Albuquerque Baroque Players

7:30 p. m., Saturday, 17 Nov. 2007, at Los Altos Christian Church

3 p. m., Sunday, 18 Nov. 2007, at the Historic Old San Ysidro Church, Corrales

Sonata in Four Movements, Concert II: Vivace

Sonata settima a due........................................................................................................... Dario Castello (fl. early 17 th c.)
Allegro
Adagio
Allegro
[untitled]--Allegro—[untitled]—Allegro
Adagio—Allegro

violin, viola da gamba, basso continuo

Two Sonatas in D major, K. 490 and K. 492............................................................................... Domenico Scarlatti (1685-1757)
Cantabile
Presto

harpsichord

Trio Sonata in D major, op. 2/8.................................................................................................... Jean-Marie Leclair (1697-1764)
Adagio
Allegro
Sarabanda: Largo
Allegro assai

violin, viola da gamba, basso continuo

*****intermission*****

Sonata in D major, from Der getreue Music-Meister ........................................................Georg Philipp Telemann (1681-1767)
Andante
Vivace
Recitativ—Arioso: Andante
Vivace

viola da gamba

Assaggio in G major............................................................................................................. Johan Helmich Roman (1694-1758)
[untitled]
Largo
[untitled]

violin

Trio Sonata in G minor.................................................................................................................................................... Telemann
Vivace
Cantabile
Vivace—Doucement—Vivace

violin, viola da gamba, basso continuo

Program Notes

Vivace: lively, animated, spirited—whence our word vivacious. Note that there’s no mention of tempo. Indeed, most of the descriptive words employed in the 17 th and early 18 th centuries that later became associated with tempo had more to do with character than with speed. The word “vivace,” in fact, implied only a moderately quick pace. By the late Baroque era, it had acquired conventional applications in instrumental music and was often seen, for example, at the head of the second or fourth movement of a church sonata, or the first or third movement of the more modern chamber sonata. Before that time, composers used the term unsystematically, usually for short sections within a larger piece.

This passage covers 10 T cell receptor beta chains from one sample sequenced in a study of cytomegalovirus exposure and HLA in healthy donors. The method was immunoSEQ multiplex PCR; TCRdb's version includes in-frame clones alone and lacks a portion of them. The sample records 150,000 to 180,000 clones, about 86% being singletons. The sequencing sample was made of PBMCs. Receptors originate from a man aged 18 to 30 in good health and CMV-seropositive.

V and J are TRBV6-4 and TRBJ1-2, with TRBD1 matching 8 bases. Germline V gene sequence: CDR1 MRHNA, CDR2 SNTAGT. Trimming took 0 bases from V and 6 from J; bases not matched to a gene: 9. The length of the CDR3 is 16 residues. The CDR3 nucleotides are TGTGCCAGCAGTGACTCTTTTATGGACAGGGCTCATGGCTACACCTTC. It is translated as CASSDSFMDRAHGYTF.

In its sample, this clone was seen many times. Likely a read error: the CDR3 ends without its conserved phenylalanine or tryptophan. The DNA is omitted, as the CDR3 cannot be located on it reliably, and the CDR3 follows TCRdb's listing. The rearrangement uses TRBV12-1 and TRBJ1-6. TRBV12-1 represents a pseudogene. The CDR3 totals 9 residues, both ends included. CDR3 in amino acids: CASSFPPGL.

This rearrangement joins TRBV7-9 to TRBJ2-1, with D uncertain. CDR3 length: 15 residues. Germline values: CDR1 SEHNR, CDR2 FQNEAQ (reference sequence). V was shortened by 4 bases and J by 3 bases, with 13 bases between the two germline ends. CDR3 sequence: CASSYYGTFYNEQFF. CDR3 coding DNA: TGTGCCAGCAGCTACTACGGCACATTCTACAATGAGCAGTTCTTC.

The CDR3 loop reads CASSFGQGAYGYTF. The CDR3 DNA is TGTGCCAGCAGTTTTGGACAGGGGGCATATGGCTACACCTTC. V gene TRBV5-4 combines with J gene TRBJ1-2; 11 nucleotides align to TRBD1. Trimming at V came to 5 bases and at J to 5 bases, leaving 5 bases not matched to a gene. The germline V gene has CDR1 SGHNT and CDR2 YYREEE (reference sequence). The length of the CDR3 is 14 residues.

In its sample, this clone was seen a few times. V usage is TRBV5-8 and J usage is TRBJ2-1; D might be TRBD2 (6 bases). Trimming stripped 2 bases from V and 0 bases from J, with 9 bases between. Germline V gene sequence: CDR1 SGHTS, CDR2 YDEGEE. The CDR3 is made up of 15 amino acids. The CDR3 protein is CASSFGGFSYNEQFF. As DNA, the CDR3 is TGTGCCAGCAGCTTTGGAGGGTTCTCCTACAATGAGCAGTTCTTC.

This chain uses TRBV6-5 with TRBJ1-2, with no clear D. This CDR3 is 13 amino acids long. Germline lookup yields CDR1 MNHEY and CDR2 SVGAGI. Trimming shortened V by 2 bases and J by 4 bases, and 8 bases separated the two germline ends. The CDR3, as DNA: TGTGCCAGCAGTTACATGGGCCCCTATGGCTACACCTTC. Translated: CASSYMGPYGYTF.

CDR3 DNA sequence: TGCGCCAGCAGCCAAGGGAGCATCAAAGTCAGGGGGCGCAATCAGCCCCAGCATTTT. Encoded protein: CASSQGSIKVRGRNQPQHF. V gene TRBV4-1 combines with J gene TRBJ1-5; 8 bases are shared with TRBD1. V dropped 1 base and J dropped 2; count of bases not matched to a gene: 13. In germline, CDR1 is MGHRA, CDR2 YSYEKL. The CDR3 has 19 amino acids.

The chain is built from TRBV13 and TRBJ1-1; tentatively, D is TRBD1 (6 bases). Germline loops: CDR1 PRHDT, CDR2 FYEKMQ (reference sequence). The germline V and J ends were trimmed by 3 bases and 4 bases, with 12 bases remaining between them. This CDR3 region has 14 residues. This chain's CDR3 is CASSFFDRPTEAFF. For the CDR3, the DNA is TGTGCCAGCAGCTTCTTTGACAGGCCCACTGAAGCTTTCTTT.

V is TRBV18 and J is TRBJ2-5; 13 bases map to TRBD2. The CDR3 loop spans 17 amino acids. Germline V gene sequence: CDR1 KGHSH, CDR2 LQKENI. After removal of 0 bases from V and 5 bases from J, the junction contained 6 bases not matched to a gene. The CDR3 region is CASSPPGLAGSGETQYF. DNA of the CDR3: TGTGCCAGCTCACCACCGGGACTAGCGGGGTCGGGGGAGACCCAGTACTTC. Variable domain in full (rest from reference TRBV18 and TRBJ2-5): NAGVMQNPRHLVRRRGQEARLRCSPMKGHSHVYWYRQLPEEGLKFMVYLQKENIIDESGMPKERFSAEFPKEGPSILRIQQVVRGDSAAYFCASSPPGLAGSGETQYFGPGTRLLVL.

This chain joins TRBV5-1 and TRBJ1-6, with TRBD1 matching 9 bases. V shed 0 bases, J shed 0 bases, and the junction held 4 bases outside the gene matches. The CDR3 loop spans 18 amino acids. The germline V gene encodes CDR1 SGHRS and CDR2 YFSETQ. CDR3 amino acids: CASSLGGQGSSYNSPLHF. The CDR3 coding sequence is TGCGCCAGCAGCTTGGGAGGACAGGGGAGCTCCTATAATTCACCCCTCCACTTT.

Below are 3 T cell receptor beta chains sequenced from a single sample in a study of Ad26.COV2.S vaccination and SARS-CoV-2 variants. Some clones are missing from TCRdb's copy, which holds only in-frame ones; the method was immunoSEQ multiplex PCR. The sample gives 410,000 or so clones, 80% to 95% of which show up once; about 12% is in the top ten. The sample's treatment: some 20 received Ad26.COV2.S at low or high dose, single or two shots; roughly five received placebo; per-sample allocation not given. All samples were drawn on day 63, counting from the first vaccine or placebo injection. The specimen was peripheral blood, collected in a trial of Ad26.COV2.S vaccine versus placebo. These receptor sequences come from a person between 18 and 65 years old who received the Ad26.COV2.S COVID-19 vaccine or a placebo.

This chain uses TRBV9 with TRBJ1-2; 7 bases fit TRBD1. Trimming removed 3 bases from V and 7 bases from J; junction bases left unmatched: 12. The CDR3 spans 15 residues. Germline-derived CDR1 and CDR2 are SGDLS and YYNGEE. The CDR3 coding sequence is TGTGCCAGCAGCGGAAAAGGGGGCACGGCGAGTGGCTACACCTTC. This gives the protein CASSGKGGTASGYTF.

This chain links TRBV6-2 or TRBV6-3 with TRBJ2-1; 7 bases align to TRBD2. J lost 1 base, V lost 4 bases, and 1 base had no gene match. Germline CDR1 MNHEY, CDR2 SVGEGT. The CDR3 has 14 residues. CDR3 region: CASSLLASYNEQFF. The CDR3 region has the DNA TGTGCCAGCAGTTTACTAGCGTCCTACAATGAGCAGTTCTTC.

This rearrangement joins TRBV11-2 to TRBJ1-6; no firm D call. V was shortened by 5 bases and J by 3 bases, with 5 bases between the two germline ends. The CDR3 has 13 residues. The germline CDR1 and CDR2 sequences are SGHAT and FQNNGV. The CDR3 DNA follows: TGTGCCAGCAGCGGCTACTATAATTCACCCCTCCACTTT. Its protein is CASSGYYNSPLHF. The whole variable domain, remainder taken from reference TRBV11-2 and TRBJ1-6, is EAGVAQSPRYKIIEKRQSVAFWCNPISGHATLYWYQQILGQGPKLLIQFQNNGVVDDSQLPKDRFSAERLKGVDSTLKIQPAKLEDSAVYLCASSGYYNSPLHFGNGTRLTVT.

Each of the composers represented on our program was or is associated with lively performance. Castello’s music typically includes areas of frenzied activity and pile-ups of brief, forward-moving motives. Scarlatti has, justly or not, become associated with wide leaps, hand-crossings, and, in general, the exuberance of sheer physical display. When he chose to, Leclair could replicate the verve of the Italian style he had studied, and Telemann could do the same. Perhaps Roman, too, in a more modest fashion, shows animation in his tendency to combine and recombine a variety of note values.

Dario Castello, about whom we know little, was appointed leader of the wind ensemble at St. Mark’s Cathedral in Venice in 1621. He must have performed in Monteverdi’s sacred concertos (vocal pieces, usually with instruments), since Monteverdi was the chapelmaster there. If Castello didn’t know it already, surely he learned the stile moderno, all the rage in early 17 th-century Italy, from Monteverdi’s music. This new style is sometimes called the stylus phantasticus because of its unpredictable twists and turns. In the 1620s, Castello published two collections of such music for a variety of instrumental groupings and then was silent, though he may have lived past the mid-century mark. Our selection for this program isn’t as noisy as some Castello sonatas we’ve performed in previous concerts, nor is it as technically challenging. It nonetheless demonstrates Castello’s alternately lively and recitative-like style well.

Domenico Scarlatti, son of the great opera and church music composer Alessandro Scarlatti, escaped following in his authoritarian father’s musical footsteps by obtaining a post in 1719 with the royal family in Portugal. He’d already shown his talent as a harpsichordist and probably had examples of his keyboard writing hidden in his portfolio, but subsequently, his style was strongly marked by acquaintance with Iberian popular idioms. When one of his pupils, Maria Barbara, married into the Spanish royal family, Scarlatti accompanied her to Spain and lived there the rest of his life. There are well over 500 extant harpsichord sonatas, many deemed to have been composed in pairs and a few in trilogies, including K. 490 and K. 492. (On this program, K. 491 will be omitted, for no reason except that the other two make a successful set alone.) All are in binary form. Some of the Spanish influences can be pinpointed, while others seem to be more general, related to guitar techniques and dance rhythms. K. (for Ralph Kirkpatrick, who catalogued and performed Scarlatti’s sonatas) 490 has been labeled a saeta, an improvised street song chanted over a recurring drumbeat during Holy Week processions in Seville. You’ll hear both the “improvisation” and the drum. K. 492 has been termed a bulerias, which is a dance type. Jane Clark, an English researcher and harpsichordist, has called Scarlatti’s keyboard sonatas of this period “Andalucian music in the raw.”